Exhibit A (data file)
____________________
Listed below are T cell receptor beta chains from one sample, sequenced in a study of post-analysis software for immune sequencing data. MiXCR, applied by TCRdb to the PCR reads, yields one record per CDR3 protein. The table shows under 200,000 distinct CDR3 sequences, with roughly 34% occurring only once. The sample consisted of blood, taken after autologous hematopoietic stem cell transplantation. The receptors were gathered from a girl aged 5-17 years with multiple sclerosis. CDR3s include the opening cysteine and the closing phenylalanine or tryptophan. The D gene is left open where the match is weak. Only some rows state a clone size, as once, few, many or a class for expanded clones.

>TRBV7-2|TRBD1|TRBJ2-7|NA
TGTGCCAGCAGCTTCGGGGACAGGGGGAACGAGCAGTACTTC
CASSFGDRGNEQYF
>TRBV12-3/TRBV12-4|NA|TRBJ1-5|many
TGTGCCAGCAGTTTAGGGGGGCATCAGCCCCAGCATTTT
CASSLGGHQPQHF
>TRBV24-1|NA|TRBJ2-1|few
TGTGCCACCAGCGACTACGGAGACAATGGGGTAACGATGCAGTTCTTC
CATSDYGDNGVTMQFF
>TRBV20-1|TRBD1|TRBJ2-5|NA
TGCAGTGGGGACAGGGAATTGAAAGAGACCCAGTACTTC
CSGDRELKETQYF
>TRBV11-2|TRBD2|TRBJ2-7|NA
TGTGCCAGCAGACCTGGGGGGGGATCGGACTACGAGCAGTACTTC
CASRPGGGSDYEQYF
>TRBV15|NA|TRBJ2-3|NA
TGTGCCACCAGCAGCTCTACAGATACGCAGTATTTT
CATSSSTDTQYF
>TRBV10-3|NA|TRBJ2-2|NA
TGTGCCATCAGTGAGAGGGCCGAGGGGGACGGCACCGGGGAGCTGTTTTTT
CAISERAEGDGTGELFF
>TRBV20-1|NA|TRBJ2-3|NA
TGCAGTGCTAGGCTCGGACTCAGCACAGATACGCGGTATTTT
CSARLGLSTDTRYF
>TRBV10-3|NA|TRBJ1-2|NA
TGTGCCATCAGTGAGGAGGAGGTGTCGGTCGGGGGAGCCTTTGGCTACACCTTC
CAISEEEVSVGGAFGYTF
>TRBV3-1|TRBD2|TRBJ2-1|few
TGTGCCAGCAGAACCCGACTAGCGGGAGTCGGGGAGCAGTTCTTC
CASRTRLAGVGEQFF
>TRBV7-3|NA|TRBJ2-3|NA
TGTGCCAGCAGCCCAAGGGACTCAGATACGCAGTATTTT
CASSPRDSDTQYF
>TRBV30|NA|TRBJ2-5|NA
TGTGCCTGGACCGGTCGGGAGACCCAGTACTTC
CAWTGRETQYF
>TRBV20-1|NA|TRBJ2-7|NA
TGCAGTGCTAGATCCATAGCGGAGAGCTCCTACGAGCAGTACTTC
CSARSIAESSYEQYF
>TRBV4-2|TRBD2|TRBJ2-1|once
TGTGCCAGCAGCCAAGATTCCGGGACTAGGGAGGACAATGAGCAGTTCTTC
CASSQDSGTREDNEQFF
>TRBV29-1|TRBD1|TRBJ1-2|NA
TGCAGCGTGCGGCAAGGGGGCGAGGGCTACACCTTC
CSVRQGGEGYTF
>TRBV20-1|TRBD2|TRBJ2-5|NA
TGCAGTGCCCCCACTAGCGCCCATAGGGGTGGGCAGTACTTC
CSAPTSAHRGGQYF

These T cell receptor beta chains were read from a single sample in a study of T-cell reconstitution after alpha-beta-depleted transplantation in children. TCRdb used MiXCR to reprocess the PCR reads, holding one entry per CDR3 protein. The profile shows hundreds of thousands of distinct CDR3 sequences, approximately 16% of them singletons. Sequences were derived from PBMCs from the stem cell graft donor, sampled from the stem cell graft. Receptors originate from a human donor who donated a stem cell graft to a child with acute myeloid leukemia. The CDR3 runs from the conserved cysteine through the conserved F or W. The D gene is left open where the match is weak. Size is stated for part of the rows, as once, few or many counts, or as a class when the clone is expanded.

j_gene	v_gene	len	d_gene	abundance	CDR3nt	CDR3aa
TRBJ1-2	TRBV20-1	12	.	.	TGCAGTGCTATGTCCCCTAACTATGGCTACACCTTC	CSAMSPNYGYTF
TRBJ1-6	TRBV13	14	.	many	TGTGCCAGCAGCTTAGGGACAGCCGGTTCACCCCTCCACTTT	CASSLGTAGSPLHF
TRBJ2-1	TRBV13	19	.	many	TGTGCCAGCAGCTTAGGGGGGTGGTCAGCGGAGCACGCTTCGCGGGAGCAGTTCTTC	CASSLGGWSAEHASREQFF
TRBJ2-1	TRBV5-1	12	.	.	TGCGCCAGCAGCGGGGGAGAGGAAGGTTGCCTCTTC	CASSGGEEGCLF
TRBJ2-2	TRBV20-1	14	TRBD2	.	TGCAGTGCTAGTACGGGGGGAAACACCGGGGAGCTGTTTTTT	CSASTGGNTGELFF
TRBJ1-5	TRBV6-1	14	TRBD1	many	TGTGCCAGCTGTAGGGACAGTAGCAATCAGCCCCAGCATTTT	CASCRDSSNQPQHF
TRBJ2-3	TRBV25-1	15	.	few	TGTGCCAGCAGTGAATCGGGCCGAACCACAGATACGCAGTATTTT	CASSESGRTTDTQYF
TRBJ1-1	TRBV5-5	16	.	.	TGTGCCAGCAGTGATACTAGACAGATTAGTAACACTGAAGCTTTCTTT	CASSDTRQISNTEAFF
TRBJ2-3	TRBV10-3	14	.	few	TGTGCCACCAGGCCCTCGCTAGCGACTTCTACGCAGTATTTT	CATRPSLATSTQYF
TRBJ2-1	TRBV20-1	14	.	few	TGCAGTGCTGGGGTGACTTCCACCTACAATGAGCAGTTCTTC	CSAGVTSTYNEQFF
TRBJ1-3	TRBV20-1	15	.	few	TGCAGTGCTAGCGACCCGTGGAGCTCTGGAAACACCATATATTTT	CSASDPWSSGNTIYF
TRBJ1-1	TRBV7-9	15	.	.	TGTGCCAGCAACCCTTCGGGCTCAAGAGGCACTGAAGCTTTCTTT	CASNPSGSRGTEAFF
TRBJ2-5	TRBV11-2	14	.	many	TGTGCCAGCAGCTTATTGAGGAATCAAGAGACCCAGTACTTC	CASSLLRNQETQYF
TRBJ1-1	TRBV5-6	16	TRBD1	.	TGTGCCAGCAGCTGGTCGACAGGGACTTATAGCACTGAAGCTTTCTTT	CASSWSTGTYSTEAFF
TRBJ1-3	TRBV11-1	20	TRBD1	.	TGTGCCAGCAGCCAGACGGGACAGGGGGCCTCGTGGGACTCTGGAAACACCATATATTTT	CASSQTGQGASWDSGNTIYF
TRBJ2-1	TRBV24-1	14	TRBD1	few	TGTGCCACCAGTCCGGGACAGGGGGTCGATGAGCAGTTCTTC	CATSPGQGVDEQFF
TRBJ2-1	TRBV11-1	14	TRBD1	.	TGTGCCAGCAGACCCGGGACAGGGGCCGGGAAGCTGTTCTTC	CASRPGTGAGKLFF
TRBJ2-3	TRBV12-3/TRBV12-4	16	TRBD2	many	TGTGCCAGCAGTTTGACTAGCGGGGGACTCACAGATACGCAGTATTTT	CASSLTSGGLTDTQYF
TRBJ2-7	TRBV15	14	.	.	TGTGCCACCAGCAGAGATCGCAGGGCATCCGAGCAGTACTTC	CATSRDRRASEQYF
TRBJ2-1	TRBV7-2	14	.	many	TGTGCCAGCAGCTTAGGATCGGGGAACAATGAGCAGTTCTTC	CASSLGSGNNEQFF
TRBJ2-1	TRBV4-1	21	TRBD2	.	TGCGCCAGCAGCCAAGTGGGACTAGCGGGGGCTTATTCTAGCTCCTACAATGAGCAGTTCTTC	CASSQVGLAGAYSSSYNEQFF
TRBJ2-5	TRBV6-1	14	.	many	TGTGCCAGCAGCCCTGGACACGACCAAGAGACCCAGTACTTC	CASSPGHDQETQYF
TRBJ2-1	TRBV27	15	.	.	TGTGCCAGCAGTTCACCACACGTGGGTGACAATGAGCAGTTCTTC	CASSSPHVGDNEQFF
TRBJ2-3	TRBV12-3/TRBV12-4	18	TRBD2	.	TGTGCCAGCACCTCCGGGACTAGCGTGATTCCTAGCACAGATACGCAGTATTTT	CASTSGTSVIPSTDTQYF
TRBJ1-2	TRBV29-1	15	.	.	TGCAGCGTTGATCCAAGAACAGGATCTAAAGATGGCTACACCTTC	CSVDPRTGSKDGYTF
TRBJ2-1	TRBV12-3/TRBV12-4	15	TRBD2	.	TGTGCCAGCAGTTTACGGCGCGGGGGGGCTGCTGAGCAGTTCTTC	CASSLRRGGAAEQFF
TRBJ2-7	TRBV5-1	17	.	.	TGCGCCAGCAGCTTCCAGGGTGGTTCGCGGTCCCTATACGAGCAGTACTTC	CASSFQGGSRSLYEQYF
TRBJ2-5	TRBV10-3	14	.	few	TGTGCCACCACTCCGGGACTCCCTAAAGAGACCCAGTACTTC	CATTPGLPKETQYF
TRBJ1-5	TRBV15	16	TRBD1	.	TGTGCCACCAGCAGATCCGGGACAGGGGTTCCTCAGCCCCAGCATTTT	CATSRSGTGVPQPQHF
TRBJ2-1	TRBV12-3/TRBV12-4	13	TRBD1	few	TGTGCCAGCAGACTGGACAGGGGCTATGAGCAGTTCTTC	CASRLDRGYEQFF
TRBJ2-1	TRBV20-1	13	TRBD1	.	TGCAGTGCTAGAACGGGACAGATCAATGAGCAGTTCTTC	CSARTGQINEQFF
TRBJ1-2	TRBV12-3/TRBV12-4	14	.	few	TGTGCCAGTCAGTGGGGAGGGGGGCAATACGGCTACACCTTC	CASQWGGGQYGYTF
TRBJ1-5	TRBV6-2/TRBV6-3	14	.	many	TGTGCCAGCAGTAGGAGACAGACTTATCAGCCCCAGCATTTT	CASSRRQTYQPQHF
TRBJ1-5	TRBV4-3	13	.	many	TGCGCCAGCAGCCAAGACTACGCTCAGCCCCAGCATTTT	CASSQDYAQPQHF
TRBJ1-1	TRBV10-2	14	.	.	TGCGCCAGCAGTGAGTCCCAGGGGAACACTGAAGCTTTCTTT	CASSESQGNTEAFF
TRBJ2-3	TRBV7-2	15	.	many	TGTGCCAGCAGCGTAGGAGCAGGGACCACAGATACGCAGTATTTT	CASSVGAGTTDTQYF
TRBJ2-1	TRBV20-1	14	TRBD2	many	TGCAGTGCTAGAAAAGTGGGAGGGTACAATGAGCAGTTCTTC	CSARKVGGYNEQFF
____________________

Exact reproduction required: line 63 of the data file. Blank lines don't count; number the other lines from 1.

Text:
TRBJ1-1	TRBV7-9	15	.	.	TGTGCCAGCAACCCTTCGGGCTCAAGAGGCACTGAAGCTTTCTTT	CASNPSGSRGTEAFF